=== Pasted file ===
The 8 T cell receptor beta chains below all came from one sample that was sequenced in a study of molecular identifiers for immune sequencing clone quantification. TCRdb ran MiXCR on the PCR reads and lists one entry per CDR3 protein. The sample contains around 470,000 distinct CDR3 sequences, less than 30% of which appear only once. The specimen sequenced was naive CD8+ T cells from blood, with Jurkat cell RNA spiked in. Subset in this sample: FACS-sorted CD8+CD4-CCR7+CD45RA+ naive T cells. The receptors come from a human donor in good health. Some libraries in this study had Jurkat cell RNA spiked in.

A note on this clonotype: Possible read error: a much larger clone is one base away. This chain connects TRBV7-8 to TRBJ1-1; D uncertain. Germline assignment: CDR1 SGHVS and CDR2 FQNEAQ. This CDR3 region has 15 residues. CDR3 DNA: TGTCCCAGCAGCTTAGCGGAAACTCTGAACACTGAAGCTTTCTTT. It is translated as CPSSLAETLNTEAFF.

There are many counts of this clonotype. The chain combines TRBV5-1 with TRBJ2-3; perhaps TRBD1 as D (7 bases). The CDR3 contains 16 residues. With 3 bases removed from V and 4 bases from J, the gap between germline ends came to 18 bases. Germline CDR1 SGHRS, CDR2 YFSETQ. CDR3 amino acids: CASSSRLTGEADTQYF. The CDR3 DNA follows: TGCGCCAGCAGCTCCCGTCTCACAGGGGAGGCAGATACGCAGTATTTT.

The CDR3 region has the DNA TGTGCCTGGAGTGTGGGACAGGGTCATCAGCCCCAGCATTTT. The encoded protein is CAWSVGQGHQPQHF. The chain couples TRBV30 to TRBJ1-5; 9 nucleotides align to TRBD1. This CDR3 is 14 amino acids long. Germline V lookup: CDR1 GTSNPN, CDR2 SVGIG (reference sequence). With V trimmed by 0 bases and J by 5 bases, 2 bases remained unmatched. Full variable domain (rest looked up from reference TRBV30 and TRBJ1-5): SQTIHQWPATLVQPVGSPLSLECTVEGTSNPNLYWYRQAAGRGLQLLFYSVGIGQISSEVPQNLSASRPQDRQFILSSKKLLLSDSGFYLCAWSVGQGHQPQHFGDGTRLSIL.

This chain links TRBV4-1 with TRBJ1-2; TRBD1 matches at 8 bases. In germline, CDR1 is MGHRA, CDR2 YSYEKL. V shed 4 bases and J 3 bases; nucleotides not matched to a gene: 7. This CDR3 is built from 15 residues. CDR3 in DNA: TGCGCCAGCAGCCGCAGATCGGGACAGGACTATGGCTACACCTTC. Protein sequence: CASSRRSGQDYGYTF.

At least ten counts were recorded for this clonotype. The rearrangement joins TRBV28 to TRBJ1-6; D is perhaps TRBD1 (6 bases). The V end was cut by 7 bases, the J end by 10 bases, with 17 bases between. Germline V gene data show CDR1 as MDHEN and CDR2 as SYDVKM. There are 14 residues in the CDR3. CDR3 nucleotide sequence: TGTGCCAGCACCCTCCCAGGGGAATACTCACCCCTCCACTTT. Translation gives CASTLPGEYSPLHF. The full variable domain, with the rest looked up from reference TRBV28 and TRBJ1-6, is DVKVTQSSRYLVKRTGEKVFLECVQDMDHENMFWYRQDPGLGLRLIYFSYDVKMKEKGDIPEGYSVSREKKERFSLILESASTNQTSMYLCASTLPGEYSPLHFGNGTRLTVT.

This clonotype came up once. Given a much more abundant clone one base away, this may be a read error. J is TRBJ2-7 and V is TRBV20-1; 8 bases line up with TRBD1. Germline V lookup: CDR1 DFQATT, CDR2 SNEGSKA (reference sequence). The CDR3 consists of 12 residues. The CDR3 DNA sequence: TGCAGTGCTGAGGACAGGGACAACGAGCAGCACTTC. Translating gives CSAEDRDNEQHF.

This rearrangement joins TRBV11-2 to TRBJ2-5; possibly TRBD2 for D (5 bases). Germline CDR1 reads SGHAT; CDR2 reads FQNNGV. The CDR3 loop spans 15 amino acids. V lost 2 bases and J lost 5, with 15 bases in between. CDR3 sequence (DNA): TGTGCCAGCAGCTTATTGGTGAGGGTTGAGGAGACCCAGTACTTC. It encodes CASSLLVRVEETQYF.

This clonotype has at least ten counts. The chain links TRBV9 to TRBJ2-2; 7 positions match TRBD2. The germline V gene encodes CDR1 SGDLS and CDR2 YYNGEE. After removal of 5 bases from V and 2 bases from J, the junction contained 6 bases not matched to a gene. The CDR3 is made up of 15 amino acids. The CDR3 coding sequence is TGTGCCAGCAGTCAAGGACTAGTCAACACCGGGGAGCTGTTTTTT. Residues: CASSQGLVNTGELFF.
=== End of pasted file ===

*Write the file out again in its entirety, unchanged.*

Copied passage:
The 8 T cell receptor beta chains below all came from one sample that was sequenced in a study of molecular identifiers for immune sequencing clone quantification. TCRdb ran MiXCR on the PCR reads and lists one entry per CDR3 protein. The sample contains around 470,000 distinct CDR3 sequences, less than 30% of which appear only once. The specimen sequenced was naive CD8+ T cells from blood, with Jurkat cell RNA spiked in. Subset in this sample: FACS-sorted CD8+CD4-CCR7+CD45RA+ naive T cells. The receptors come from a human donor in good health. Some libraries in this study had Jurkat cell RNA spiked in.

A note on this clonotype: Possible read error: a much larger clone is one base away. This chain connects TRBV7-8 to TRBJ1-1; D uncertain. Germline assignment: CDR1 SGHVS and CDR2 FQNEAQ. This CDR3 region has 15 residues. CDR3 DNA: TGTCCCAGCAGCTTAGCGGAAACTCTGAACACTGAAGCTTTCTTT. It is translated as CPSSLAETLNTEAFF.

There are many counts of this clonotype. The chain combines TRBV5-1 with TRBJ2-3; perhaps TRBD1 as D (7 bases). The CDR3 contains 16 residues. With 3 bases removed from V and 4 bases from J, the gap between germline ends came to 18 bases. Germline CDR1 SGHRS, CDR2 YFSETQ. CDR3 amino acids: CASSSRLTGEADTQYF. The CDR3 DNA follows: TGCGCCAGCAGCTCCCGTCTCACAGGGGAGGCAGATACGCAGTATTTT.

The CDR3 region has the DNA TGTGCCTGGAGTGTGGGACAGGGTCATCAGCCCCAGCATTTT. The encoded protein is CAWSVGQGHQPQHF. The chain couples TRBV30 to TRBJ1-5; 9 nucleotides align to TRBD1. This CDR3 is 14 amino acids long. Germline V lookup: CDR1 GTSNPN, CDR2 SVGIG (reference sequence). With V trimmed by 0 bases and J by 5 bases, 2 bases remained unmatched. Full variable domain (rest looked up from reference TRBV30 and TRBJ1-5): SQTIHQWPATLVQPVGSPLSLECTVEGTSNPNLYWYRQAAGRGLQLLFYSVGIGQISSEVPQNLSASRPQDRQFILSSKKLLLSDSGFYLCAWSVGQGHQPQHFGDGTRLSIL.

This chain links TRBV4-1 with TRBJ1-2; TRBD1 matches at 8 bases. In germline, CDR1 is MGHRA, CDR2 YSYEKL. V shed 4 bases and J 3 bases; nucleotides not matched to a gene: 7. This CDR3 is built from 15 residues. CDR3 in DNA: TGCGCCAGCAGCCGCAGATCGGGACAGGACTATGGCTACACCTTC. Protein sequence: CASSRRSGQDYGYTF.

At least ten counts were recorded for this clonotype. The rearrangement joins TRBV28 to TRBJ1-6; D is perhaps TRBD1 (6 bases). The V end was cut by 7 bases, the J end by 10 bases, with 17 bases between. Germline V gene data show CDR1 as MDHEN and CDR2 as SYDVKM. There are 14 residues in the CDR3. CDR3 nucleotide sequence: TGTGCCAGCACCCTCCCAGGGGAATACTCACCCCTCCACTTT. Translation gives CASTLPGEYSPLHF. The full variable domain, with the rest looked up from reference TRBV28 and TRBJ1-6, is DVKVTQSSRYLVKRTGEKVFLECVQDMDHENMFWYRQDPGLGLRLIYFSYDVKMKEKGDIPEGYSVSREKKERFSLILESASTNQTSMYLCASTLPGEYSPLHFGNGTRLTVT.

This clonotype came up once. Given a much more abundant clone one base away, this may be a read error. J is TRBJ2-7 and V is TRBV20-1; 8 bases line up with TRBD1. Germline V lookup: CDR1 DFQATT, CDR2 SNEGSKA (reference sequence). The CDR3 consists of 12 residues. The CDR3 DNA sequence: TGCAGTGCTGAGGACAGGGACAACGAGCAGCACTTC. Translating gives CSAEDRDNEQHF.

This rearrangement joins TRBV11-2 to TRBJ2-5; possibly TRBD2 for D (5 bases). Germline CDR1 reads SGHAT; CDR2 reads FQNNGV. The CDR3 loop spans 15 amino acids. V lost 2 bases and J lost 5, with 15 bases in between. CDR3 sequence (DNA): TGTGCCAGCAGCTTATTGGTGAGGGTTGAGGAGACCCAGTACTTC. It encodes CASSLLVRVEETQYF.

This clonotype has at least ten counts. The chain links TRBV9 to TRBJ2-2; 7 positions match TRBD2. The germline V gene encodes CDR1 SGDLS and CDR2 YYNGEE. After removal of 5 bases from V and 2 bases from J, the junction contained 6 bases not matched to a gene. The CDR3 is made up of 15 amino acids. The CDR3 coding sequence is TGTGCCAGCAGTCAAGGACTAGTCAACACCGGGGAGCTGTTTTTT. Residues: CASSQGLVNTGELFF.